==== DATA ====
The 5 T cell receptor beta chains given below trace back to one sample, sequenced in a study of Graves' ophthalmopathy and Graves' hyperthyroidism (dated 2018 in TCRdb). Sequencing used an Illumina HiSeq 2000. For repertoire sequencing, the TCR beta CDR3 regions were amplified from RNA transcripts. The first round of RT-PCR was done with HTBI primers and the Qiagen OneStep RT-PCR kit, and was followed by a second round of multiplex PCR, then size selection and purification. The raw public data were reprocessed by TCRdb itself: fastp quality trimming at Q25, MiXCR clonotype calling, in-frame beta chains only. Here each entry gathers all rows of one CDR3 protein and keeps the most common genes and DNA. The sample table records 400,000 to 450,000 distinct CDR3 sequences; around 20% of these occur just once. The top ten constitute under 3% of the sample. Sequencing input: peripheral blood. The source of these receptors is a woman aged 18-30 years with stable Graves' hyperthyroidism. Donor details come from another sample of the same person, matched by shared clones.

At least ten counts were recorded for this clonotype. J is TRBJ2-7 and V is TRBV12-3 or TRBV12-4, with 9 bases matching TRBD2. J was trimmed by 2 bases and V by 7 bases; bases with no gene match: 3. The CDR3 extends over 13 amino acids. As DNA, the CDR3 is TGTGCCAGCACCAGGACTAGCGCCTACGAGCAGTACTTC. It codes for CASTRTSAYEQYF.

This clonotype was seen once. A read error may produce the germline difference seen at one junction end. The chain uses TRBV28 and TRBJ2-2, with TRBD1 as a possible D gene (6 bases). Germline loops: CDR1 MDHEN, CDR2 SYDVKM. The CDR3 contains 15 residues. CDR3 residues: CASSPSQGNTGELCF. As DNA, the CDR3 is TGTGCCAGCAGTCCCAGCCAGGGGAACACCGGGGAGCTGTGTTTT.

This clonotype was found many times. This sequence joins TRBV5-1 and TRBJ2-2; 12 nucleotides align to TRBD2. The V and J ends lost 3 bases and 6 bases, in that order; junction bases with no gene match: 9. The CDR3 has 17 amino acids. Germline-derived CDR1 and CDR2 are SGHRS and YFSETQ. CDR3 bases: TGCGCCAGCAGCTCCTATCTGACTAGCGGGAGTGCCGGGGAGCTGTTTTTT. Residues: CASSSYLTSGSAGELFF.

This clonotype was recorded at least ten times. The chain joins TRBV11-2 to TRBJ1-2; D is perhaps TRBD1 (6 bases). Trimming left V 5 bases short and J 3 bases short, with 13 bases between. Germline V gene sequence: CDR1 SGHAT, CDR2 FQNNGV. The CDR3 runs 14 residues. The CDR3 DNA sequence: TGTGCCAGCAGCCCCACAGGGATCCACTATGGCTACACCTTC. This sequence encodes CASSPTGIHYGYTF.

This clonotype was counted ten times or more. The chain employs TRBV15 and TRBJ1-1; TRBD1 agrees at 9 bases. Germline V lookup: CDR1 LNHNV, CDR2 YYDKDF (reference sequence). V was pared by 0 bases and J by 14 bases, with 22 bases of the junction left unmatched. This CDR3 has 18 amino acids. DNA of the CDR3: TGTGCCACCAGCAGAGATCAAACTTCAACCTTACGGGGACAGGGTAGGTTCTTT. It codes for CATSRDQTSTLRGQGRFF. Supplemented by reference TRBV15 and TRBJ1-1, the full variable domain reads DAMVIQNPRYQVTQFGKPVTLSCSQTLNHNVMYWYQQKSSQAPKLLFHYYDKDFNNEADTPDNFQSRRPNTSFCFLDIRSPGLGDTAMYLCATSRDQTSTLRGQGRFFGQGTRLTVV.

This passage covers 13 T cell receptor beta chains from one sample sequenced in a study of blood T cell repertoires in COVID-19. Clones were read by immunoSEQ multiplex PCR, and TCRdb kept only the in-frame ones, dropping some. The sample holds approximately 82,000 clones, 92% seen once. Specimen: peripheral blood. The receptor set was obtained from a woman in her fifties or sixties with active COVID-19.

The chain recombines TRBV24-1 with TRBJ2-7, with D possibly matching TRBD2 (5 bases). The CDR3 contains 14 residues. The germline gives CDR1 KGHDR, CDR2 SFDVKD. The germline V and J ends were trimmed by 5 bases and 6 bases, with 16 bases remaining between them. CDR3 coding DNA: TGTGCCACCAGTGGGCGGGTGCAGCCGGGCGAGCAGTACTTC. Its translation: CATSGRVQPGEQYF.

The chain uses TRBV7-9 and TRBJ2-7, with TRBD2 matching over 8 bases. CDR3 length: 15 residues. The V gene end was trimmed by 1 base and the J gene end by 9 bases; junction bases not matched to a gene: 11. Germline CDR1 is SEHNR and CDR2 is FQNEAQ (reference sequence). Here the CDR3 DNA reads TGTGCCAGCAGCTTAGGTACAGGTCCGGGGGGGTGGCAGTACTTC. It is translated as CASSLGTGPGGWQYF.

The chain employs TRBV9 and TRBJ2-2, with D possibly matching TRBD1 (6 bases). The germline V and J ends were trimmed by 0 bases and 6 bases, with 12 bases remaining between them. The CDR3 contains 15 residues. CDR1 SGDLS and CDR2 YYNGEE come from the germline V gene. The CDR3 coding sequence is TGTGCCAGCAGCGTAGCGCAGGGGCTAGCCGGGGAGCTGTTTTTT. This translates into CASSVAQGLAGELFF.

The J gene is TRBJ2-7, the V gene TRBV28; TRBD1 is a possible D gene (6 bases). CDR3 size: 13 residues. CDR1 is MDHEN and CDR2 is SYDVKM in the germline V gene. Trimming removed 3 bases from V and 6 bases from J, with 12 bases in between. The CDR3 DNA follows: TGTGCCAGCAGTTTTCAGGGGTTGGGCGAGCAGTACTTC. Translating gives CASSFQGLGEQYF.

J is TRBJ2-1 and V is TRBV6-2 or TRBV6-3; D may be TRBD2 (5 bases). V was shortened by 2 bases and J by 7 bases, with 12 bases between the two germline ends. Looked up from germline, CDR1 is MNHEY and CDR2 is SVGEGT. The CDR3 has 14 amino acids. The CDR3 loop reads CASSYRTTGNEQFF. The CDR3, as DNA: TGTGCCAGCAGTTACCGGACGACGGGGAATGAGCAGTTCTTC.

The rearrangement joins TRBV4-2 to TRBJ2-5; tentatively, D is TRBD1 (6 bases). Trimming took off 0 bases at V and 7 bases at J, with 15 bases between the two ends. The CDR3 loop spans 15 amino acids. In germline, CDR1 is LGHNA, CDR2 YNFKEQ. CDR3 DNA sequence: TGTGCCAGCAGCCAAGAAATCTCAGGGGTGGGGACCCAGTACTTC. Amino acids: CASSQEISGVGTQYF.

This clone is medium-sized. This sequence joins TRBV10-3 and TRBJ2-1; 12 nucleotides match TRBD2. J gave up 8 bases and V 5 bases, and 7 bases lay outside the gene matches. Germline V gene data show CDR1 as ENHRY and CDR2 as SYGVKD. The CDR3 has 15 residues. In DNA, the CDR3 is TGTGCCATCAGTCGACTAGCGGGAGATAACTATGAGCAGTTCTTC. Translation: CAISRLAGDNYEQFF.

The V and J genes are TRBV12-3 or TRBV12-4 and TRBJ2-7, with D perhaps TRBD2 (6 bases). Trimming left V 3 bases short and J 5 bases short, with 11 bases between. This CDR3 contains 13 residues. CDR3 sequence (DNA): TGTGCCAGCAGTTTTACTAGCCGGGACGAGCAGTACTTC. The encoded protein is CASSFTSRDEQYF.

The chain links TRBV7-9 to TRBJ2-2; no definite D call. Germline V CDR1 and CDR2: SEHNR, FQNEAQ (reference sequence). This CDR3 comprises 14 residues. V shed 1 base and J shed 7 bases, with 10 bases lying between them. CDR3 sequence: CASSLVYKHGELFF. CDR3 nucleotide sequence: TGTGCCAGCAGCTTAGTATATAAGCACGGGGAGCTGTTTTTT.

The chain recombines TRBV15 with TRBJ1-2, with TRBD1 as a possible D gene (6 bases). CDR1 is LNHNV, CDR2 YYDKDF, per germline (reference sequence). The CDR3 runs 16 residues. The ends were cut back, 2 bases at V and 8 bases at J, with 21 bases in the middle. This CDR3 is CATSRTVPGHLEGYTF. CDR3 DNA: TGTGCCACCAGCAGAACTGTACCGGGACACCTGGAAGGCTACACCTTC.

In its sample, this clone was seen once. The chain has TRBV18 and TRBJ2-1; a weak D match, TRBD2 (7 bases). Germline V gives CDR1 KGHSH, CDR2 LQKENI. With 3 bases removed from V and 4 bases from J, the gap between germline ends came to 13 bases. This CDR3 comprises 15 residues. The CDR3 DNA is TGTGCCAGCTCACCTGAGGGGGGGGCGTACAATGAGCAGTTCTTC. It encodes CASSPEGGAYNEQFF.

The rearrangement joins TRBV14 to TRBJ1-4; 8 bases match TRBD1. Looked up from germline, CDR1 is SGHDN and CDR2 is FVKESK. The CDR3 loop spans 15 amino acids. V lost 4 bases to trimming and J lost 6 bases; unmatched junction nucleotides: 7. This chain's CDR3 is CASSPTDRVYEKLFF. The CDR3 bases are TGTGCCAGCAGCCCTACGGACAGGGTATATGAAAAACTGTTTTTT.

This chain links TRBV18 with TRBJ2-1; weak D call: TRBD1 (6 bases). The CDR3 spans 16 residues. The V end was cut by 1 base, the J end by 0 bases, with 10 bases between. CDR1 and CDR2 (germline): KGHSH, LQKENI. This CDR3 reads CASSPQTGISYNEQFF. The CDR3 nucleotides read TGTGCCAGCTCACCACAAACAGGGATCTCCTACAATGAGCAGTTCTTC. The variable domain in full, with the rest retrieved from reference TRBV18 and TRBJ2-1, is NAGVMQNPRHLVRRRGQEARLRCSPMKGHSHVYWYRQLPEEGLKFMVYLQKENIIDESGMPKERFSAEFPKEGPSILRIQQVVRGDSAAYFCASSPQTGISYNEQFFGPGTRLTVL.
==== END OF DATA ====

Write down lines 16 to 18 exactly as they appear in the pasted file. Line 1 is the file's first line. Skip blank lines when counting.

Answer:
The chain links TRBV7-9 to TRBJ2-2; no definite D call. Germline V CDR1 and CDR2: SEHNR, FQNEAQ (reference sequence). This CDR3 comprises 14 residues. V shed 1 base and J shed 7 bases, with 10 bases lying between them. CDR3 sequence: CASSLVYKHGELFF. CDR3 nucleotide sequence: TGTGCCAGCAGCTTAGTATATAAGCACGGGGAGCTGTTTTTT.

The chain recombines TRBV15 with TRBJ1-2, with TRBD1 as a possible D gene (6 bases). CDR1 is LNHNV, CDR2 YYDKDF, per germline (reference sequence). The CDR3 runs 16 residues. The ends were cut back, 2 bases at V and 8 bases at J, with 21 bases in the middle. This CDR3 is CATSRTVPGHLEGYTF. CDR3 DNA: TGTGCCACCAGCAGAACTGTACCGGGACACCTGGAAGGCTACACCTTC.

In its sample, this clone was seen once. The chain has TRBV18 and TRBJ2-1; a weak D match, TRBD2 (7 bases). Germline V gives CDR1 KGHSH, CDR2 LQKENI. With 3 bases removed from V and 4 bases from J, the gap between germline ends came to 13 bases. This CDR3 comprises 15 residues. The CDR3 DNA is TGTGCCAGCTCACCTGAGGGGGGGGCGTACAATGAGCAGTTCTTC. It encodes CASSPEGGAYNEQFF.